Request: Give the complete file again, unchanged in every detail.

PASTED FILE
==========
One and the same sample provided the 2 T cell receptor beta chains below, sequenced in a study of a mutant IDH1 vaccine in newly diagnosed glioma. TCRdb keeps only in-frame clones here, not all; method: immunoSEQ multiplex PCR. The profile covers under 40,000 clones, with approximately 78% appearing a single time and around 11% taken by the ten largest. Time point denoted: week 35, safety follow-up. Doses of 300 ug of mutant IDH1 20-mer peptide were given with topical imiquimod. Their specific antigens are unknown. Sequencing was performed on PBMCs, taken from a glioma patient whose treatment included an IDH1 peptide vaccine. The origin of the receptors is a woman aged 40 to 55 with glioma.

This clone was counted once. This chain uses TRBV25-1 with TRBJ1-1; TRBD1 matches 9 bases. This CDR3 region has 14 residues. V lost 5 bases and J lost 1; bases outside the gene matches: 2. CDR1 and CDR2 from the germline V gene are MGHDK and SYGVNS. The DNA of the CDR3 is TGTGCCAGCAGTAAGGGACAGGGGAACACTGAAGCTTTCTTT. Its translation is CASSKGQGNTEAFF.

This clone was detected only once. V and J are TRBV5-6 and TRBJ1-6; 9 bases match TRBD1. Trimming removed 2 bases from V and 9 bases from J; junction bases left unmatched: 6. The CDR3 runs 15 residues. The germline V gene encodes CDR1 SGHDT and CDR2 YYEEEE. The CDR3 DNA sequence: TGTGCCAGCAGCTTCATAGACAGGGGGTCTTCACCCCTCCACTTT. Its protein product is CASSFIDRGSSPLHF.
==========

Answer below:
One and the same sample provided the 2 T cell receptor beta chains below, sequenced in a study of a mutant IDH1 vaccine in newly diagnosed glioma. TCRdb keeps only in-frame clones here, not all; method: immunoSEQ multiplex PCR. The profile covers under 40,000 clones, with approximately 78% appearing a single time and around 11% taken by the ten largest. Time point denoted: week 35, safety follow-up. Doses of 300 ug of mutant IDH1 20-mer peptide were given with topical imiquimod. Their specific antigens are unknown. Sequencing was performed on PBMCs, taken from a glioma patient whose treatment included an IDH1 peptide vaccine. The origin of the receptors is a woman aged 40 to 55 with glioma.

This clone was counted once. This chain uses TRBV25-1 with TRBJ1-1; TRBD1 matches 9 bases. This CDR3 region has 14 residues. V lost 5 bases and J lost 1; bases outside the gene matches: 2. CDR1 and CDR2 from the germline V gene are MGHDK and SYGVNS. The DNA of the CDR3 is TGTGCCAGCAGTAAGGGACAGGGGAACACTGAAGCTTTCTTT. Its translation is CASSKGQGNTEAFF.

This clone was detected only once. V and J are TRBV5-6 and TRBJ1-6; 9 bases match TRBD1. Trimming removed 2 bases from V and 9 bases from J; junction bases left unmatched: 6. The CDR3 runs 15 residues. The germline V gene encodes CDR1 SGHDT and CDR2 YYEEEE. The CDR3 DNA sequence: TGTGCCAGCAGCTTCATAGACAGGGGGTCTTCACCCCTCCACTTT. Its protein product is CASSFIDRGSSPLHF.